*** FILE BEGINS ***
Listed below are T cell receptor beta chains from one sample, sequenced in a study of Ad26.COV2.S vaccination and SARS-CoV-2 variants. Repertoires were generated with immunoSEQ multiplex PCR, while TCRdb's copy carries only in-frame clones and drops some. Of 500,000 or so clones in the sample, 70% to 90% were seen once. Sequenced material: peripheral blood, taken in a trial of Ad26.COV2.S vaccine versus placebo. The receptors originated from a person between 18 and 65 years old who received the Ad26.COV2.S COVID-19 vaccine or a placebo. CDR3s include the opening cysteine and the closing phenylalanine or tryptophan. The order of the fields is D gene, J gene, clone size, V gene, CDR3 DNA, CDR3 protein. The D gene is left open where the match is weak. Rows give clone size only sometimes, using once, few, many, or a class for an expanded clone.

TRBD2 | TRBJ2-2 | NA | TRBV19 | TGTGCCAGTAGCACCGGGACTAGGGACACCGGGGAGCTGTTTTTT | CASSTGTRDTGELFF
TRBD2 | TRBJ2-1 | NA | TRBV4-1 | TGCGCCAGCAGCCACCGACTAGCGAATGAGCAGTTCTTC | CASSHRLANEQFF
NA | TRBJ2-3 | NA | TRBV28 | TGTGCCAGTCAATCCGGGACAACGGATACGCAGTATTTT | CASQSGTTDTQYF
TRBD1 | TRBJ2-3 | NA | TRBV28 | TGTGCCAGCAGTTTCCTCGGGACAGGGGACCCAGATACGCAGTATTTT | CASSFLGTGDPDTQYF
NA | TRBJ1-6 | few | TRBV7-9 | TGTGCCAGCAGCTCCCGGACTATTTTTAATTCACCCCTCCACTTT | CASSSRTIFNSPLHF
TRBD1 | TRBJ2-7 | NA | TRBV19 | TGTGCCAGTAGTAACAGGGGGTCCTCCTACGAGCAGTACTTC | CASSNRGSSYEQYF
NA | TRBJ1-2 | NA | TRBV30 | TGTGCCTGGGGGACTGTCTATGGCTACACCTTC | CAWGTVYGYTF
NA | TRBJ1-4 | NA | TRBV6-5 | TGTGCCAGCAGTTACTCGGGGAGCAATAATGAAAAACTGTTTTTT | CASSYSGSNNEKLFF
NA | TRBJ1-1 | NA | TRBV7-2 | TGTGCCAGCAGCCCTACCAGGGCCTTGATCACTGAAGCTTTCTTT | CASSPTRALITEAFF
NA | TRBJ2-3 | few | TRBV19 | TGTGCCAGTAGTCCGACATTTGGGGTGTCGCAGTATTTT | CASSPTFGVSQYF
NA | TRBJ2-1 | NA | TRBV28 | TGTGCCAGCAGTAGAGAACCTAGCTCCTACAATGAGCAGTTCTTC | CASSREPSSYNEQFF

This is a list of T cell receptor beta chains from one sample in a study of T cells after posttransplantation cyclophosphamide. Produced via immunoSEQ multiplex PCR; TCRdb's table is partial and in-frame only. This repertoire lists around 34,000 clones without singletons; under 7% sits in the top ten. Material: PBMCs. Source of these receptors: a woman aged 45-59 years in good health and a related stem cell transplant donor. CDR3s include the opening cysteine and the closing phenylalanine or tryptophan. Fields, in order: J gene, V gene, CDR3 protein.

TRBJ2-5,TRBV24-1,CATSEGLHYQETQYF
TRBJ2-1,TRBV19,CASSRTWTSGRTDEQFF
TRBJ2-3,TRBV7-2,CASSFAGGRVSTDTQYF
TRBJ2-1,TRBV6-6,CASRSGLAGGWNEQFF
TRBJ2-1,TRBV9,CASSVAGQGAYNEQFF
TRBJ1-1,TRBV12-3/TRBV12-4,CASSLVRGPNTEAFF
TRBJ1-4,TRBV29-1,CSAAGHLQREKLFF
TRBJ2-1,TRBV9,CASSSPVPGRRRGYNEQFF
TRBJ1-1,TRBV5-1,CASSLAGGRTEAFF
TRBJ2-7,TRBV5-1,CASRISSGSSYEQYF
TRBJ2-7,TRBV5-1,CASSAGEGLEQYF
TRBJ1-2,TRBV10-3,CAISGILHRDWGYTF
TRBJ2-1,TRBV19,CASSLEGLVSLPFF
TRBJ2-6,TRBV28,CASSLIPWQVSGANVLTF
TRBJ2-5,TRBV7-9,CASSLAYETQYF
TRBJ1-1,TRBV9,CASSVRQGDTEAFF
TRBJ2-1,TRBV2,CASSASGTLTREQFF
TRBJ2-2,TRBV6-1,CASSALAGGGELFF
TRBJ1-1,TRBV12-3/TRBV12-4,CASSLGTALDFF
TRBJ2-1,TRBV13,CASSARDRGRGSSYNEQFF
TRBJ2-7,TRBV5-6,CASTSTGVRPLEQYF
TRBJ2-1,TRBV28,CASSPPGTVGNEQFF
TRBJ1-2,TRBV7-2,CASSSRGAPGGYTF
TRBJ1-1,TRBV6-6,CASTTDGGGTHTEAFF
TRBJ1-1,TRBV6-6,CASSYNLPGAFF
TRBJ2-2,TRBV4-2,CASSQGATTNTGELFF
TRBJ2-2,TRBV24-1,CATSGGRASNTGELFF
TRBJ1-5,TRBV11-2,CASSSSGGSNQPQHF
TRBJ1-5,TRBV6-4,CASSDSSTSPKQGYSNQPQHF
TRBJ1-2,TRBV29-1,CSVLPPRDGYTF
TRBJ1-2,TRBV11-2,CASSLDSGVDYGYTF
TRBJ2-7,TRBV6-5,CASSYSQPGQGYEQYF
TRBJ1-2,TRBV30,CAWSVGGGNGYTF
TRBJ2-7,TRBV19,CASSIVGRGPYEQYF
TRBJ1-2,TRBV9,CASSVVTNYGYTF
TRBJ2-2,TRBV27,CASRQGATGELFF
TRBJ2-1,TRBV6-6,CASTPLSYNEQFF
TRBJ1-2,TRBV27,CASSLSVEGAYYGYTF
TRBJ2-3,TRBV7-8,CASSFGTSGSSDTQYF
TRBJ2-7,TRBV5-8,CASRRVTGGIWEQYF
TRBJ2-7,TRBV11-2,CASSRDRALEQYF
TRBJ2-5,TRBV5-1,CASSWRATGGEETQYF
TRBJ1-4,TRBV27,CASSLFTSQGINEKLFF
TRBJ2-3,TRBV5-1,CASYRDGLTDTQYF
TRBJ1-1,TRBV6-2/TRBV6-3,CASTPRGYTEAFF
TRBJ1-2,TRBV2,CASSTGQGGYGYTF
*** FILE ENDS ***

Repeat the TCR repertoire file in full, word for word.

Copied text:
Listed below are T cell receptor beta chains from one sample, sequenced in a study of Ad26.COV2.S vaccination and SARS-CoV-2 variants. Repertoires were generated with immunoSEQ multiplex PCR, while TCRdb's copy carries only in-frame clones and drops some. Of 500,000 or so clones in the sample, 70% to 90% were seen once. Sequenced material: peripheral blood, taken in a trial of Ad26.COV2.S vaccine versus placebo. The receptors originated from a person between 18 and 65 years old who received the Ad26.COV2.S COVID-19 vaccine or a placebo. CDR3s include the opening cysteine and the closing phenylalanine or tryptophan. The order of the fields is D gene, J gene, clone size, V gene, CDR3 DNA, CDR3 protein. The D gene is left open where the match is weak. Rows give clone size only sometimes, using once, few, many, or a class for an expanded clone.

TRBD2 | TRBJ2-2 | NA | TRBV19 | TGTGCCAGTAGCACCGGGACTAGGGACACCGGGGAGCTGTTTTTT | CASSTGTRDTGELFF
TRBD2 | TRBJ2-1 | NA | TRBV4-1 | TGCGCCAGCAGCCACCGACTAGCGAATGAGCAGTTCTTC | CASSHRLANEQFF
NA | TRBJ2-3 | NA | TRBV28 | TGTGCCAGTCAATCCGGGACAACGGATACGCAGTATTTT | CASQSGTTDTQYF
TRBD1 | TRBJ2-3 | NA | TRBV28 | TGTGCCAGCAGTTTCCTCGGGACAGGGGACCCAGATACGCAGTATTTT | CASSFLGTGDPDTQYF
NA | TRBJ1-6 | few | TRBV7-9 | TGTGCCAGCAGCTCCCGGACTATTTTTAATTCACCCCTCCACTTT | CASSSRTIFNSPLHF
TRBD1 | TRBJ2-7 | NA | TRBV19 | TGTGCCAGTAGTAACAGGGGGTCCTCCTACGAGCAGTACTTC | CASSNRGSSYEQYF
NA | TRBJ1-2 | NA | TRBV30 | TGTGCCTGGGGGACTGTCTATGGCTACACCTTC | CAWGTVYGYTF
NA | TRBJ1-4 | NA | TRBV6-5 | TGTGCCAGCAGTTACTCGGGGAGCAATAATGAAAAACTGTTTTTT | CASSYSGSNNEKLFF
NA | TRBJ1-1 | NA | TRBV7-2 | TGTGCCAGCAGCCCTACCAGGGCCTTGATCACTGAAGCTTTCTTT | CASSPTRALITEAFF
NA | TRBJ2-3 | few | TRBV19 | TGTGCCAGTAGTCCGACATTTGGGGTGTCGCAGTATTTT | CASSPTFGVSQYF
NA | TRBJ2-1 | NA | TRBV28 | TGTGCCAGCAGTAGAGAACCTAGCTCCTACAATGAGCAGTTCTTC | CASSREPSSYNEQFF

This is a list of T cell receptor beta chains from one sample in a study of T cells after posttransplantation cyclophosphamide. Produced via immunoSEQ multiplex PCR; TCRdb's table is partial and in-frame only. This repertoire lists around 34,000 clones without singletons; under 7% sits in the top ten. Material: PBMCs. Source of these receptors: a woman aged 45-59 years in good health and a related stem cell transplant donor. CDR3s include the opening cysteine and the closing phenylalanine or tryptophan. Fields, in order: J gene, V gene, CDR3 protein.

TRBJ2-5,TRBV24-1,CATSEGLHYQETQYF
TRBJ2-1,TRBV19,CASSRTWTSGRTDEQFF
TRBJ2-3,TRBV7-2,CASSFAGGRVSTDTQYF
TRBJ2-1,TRBV6-6,CASRSGLAGGWNEQFF
TRBJ2-1,TRBV9,CASSVAGQGAYNEQFF
TRBJ1-1,TRBV12-3/TRBV12-4,CASSLVRGPNTEAFF
TRBJ1-4,TRBV29-1,CSAAGHLQREKLFF
TRBJ2-1,TRBV9,CASSSPVPGRRRGYNEQFF
TRBJ1-1,TRBV5-1,CASSLAGGRTEAFF
TRBJ2-7,TRBV5-1,CASRISSGSSYEQYF
TRBJ2-7,TRBV5-1,CASSAGEGLEQYF
TRBJ1-2,TRBV10-3,CAISGILHRDWGYTF
TRBJ2-1,TRBV19,CASSLEGLVSLPFF
TRBJ2-6,TRBV28,CASSLIPWQVSGANVLTF
TRBJ2-5,TRBV7-9,CASSLAYETQYF
TRBJ1-1,TRBV9,CASSVRQGDTEAFF
TRBJ2-1,TRBV2,CASSASGTLTREQFF
TRBJ2-2,TRBV6-1,CASSALAGGGELFF
TRBJ1-1,TRBV12-3/TRBV12-4,CASSLGTALDFF
TRBJ2-1,TRBV13,CASSARDRGRGSSYNEQFF
TRBJ2-7,TRBV5-6,CASTSTGVRPLEQYF
TRBJ2-1,TRBV28,CASSPPGTVGNEQFF
TRBJ1-2,TRBV7-2,CASSSRGAPGGYTF
TRBJ1-1,TRBV6-6,CASTTDGGGTHTEAFF
TRBJ1-1,TRBV6-6,CASSYNLPGAFF
TRBJ2-2,TRBV4-2,CASSQGATTNTGELFF
TRBJ2-2,TRBV24-1,CATSGGRASNTGELFF
TRBJ1-5,TRBV11-2,CASSSSGGSNQPQHF
TRBJ1-5,TRBV6-4,CASSDSSTSPKQGYSNQPQHF
TRBJ1-2,TRBV29-1,CSVLPPRDGYTF
TRBJ1-2,TRBV11-2,CASSLDSGVDYGYTF
TRBJ2-7,TRBV6-5,CASSYSQPGQGYEQYF
TRBJ1-2,TRBV30,CAWSVGGGNGYTF
TRBJ2-7,TRBV19,CASSIVGRGPYEQYF
TRBJ1-2,TRBV9,CASSVVTNYGYTF
TRBJ2-2,TRBV27,CASRQGATGELFF
TRBJ2-1,TRBV6-6,CASTPLSYNEQFF
TRBJ1-2,TRBV27,CASSLSVEGAYYGYTF
TRBJ2-3,TRBV7-8,CASSFGTSGSSDTQYF
TRBJ2-7,TRBV5-8,CASRRVTGGIWEQYF
TRBJ2-7,TRBV11-2,CASSRDRALEQYF
TRBJ2-5,TRBV5-1,CASSWRATGGEETQYF
TRBJ1-4,TRBV27,CASSLFTSQGINEKLFF
TRBJ2-3,TRBV5-1,CASYRDGLTDTQYF
TRBJ1-1,TRBV6-2/TRBV6-3,CASTPRGYTEAFF
TRBJ1-2,TRBV2,CASSTGQGGYGYTF